Marketing plans, brand guidelines, messaging guidelines, style guides, messaging matrices and buyer personas – what’s the difference?
While a messaging matrix is an integral part of your brand communications strategy, businesses should not make the mistake of confusing it with more specific marketing strategies and tactics. It is not the same as your company’s marketing plan, its brand guidelines, messaging guidelines, style guide or buyer personas. To help you understand what we mean, let’s look at the definition for each of the tactics we just mentioned.
- Marketing Plan – Your business’s marketing plan is the outline of your company’s marketing strategy. Your organization might create one annually, quarterly, monthly or at all major intervals.
- Brand guidelines – Your company’s brand guidelines include your brand’s history, mission, values and vision statements, its letterhead, the style guide (see style guide entry below) and brand voice.
- Style guide – Your organization’s style guide is the part of the brand guidelines that communicates how brand communication appears. It’s information and direction on file formats, logos, logo usage, brand color palette and color codes (RGB and CMYK), typography (fonts, facing, sizing and spacing), imagery, voice and tone, as well as examples of dos and don’ts for all the above.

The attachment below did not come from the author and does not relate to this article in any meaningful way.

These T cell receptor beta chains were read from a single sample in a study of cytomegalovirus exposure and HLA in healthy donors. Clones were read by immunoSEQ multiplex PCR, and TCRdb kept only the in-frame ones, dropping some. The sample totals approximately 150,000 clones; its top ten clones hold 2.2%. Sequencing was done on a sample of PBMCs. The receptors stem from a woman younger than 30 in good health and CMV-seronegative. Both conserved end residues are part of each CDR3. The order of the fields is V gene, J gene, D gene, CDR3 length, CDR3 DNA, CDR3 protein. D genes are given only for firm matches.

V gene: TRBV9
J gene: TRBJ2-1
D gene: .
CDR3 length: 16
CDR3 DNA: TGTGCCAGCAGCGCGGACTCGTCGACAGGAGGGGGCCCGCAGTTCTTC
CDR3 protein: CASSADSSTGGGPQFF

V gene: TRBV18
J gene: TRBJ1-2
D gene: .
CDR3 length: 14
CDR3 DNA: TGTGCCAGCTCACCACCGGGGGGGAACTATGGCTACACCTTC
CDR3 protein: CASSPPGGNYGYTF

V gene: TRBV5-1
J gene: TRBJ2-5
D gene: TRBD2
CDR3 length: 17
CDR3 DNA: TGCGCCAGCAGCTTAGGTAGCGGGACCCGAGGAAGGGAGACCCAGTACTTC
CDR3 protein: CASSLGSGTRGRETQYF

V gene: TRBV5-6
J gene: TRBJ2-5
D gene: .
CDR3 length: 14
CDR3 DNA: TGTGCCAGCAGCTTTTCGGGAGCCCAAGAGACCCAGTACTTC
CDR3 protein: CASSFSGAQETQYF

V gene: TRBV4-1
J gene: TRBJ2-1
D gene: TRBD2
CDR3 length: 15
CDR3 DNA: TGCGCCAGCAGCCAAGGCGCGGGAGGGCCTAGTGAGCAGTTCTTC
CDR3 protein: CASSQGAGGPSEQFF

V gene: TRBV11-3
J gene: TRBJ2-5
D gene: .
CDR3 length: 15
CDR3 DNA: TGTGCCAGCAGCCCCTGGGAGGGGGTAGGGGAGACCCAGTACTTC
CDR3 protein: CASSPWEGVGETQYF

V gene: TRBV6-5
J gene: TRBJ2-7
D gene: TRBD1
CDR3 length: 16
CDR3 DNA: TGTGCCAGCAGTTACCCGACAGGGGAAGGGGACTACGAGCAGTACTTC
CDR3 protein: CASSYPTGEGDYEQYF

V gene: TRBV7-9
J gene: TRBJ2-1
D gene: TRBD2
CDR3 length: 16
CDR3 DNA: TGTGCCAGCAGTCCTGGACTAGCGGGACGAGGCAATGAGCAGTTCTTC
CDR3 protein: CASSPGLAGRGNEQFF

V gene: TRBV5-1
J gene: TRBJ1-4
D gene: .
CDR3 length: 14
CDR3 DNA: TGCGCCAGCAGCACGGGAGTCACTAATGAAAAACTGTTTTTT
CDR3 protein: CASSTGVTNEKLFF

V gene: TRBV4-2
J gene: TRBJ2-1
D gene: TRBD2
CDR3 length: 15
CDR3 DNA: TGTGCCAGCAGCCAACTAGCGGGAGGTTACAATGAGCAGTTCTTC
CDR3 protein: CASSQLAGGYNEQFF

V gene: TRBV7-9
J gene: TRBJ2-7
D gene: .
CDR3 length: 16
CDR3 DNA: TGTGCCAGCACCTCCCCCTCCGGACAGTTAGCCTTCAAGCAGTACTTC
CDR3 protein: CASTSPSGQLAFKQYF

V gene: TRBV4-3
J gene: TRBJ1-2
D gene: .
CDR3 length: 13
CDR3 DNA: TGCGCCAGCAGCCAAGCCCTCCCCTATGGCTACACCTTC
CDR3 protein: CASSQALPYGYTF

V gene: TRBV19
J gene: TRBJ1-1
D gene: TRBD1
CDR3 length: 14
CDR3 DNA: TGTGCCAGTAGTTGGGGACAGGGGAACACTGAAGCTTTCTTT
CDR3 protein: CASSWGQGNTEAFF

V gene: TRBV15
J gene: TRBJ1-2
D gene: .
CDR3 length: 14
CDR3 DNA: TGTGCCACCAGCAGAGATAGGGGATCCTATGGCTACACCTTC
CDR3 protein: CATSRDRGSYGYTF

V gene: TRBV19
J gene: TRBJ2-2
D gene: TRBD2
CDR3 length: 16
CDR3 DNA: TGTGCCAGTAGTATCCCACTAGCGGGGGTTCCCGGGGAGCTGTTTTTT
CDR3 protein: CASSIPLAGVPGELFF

- Messaging guidelines – Your company’s messaging guidelines aren’t the same as its messaging matrix. Remember, the messaging matrix is how your organization talks about the business. The messaging guidelines are what you say about it. Unlike the matrix, which almost never changes, your brand’s messaging guidelines will change. If you’re constantly changing the messaging matrix, you might be confusing it with your messaging guidelines or another marketing communication tactic.
- Audience/Buyer Personas – An audience persona is a data-based, fictitious profile of an ideal group of buyers. Audience personas are used to create content targeted to the challenges, wants and needs that are specific to that group. These personas aren’t part of the messaging matrix, but they help inform its creation, and utilize it when anyone at your company creates specific messaging for a particular persona (See Fig. 2).